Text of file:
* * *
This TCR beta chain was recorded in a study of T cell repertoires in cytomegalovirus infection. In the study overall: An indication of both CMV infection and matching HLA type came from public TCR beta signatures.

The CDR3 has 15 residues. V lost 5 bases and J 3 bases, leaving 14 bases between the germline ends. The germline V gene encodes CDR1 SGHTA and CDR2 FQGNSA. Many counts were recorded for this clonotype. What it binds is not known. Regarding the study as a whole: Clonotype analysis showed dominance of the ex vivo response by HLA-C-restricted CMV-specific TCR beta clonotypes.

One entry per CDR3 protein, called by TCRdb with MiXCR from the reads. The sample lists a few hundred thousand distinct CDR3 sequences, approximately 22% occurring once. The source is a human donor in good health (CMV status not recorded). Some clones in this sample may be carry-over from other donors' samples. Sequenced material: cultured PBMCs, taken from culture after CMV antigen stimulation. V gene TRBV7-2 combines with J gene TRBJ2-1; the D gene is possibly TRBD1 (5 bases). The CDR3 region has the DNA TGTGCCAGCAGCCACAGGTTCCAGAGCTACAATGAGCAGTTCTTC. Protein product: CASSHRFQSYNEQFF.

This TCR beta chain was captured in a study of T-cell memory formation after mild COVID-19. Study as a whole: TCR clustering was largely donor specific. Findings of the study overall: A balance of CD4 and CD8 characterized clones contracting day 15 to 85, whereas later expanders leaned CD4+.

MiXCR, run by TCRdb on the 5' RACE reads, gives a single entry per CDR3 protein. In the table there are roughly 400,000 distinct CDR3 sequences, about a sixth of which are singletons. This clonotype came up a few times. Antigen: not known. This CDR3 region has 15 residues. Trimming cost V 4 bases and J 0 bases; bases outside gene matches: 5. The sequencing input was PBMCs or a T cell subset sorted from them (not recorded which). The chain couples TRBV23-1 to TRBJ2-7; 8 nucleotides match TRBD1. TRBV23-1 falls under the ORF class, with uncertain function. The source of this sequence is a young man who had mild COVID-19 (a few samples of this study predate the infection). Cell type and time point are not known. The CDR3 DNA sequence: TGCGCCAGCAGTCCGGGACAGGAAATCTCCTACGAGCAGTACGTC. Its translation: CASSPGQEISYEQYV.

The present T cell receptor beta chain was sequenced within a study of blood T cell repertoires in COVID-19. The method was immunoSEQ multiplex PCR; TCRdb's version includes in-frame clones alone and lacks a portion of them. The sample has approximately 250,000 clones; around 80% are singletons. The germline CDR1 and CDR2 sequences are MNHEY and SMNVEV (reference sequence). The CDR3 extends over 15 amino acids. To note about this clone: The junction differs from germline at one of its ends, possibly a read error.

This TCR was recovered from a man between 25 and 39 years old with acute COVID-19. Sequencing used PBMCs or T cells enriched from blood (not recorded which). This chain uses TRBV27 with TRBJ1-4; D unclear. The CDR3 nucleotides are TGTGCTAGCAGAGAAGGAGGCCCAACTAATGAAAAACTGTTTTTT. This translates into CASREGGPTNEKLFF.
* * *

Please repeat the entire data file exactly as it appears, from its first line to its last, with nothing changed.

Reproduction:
This TCR beta chain was recorded in a study of T cell repertoires in cytomegalovirus infection. In the study overall: An indication of both CMV infection and matching HLA type came from public TCR beta signatures.

The CDR3 has 15 residues. V lost 5 bases and J 3 bases, leaving 14 bases between the germline ends. The germline V gene encodes CDR1 SGHTA and CDR2 FQGNSA. Many counts were recorded for this clonotype. What it binds is not known. Regarding the study as a whole: Clonotype analysis showed dominance of the ex vivo response by HLA-C-restricted CMV-specific TCR beta clonotypes.

One entry per CDR3 protein, called by TCRdb with MiXCR from the reads. The sample lists a few hundred thousand distinct CDR3 sequences, approximately 22% occurring once. The source is a human donor in good health (CMV status not recorded). Some clones in this sample may be carry-over from other donors' samples. Sequenced material: cultured PBMCs, taken from culture after CMV antigen stimulation. V gene TRBV7-2 combines with J gene TRBJ2-1; the D gene is possibly TRBD1 (5 bases). The CDR3 region has the DNA TGTGCCAGCAGCCACAGGTTCCAGAGCTACAATGAGCAGTTCTTC. Protein product: CASSHRFQSYNEQFF.

This TCR beta chain was captured in a study of T-cell memory formation after mild COVID-19. Study as a whole: TCR clustering was largely donor specific. Findings of the study overall: A balance of CD4 and CD8 characterized clones contracting day 15 to 85, whereas later expanders leaned CD4+.

MiXCR, run by TCRdb on the 5' RACE reads, gives a single entry per CDR3 protein. In the table there are roughly 400,000 distinct CDR3 sequences, about a sixth of which are singletons. This clonotype came up a few times. Antigen: not known. This CDR3 region has 15 residues. Trimming cost V 4 bases and J 0 bases; bases outside gene matches: 5. The sequencing input was PBMCs or a T cell subset sorted from them (not recorded which). The chain couples TRBV23-1 to TRBJ2-7; 8 nucleotides match TRBD1. TRBV23-1 falls under the ORF class, with uncertain function. The source of this sequence is a young man who had mild COVID-19 (a few samples of this study predate the infection). Cell type and time point are not known. The CDR3 DNA sequence: TGCGCCAGCAGTCCGGGACAGGAAATCTCCTACGAGCAGTACGTC. Its translation: CASSPGQEISYEQYV.

The present T cell receptor beta chain was sequenced within a study of blood T cell repertoires in COVID-19. The method was immunoSEQ multiplex PCR; TCRdb's version includes in-frame clones alone and lacks a portion of them. The sample has approximately 250,000 clones; around 80% are singletons. The germline CDR1 and CDR2 sequences are MNHEY and SMNVEV (reference sequence). The CDR3 extends over 15 amino acids. To note about this clone: The junction differs from germline at one of its ends, possibly a read error.

This TCR was recovered from a man between 25 and 39 years old with acute COVID-19. Sequencing used PBMCs or T cells enriched from blood (not recorded which). This chain uses TRBV27 with TRBJ1-4; D unclear. The CDR3 nucleotides are TGTGCTAGCAGAGAAGGAGGCCCAACTAATGAAAAACTGTTTTTT. This translates into CASREGGPTNEKLFF.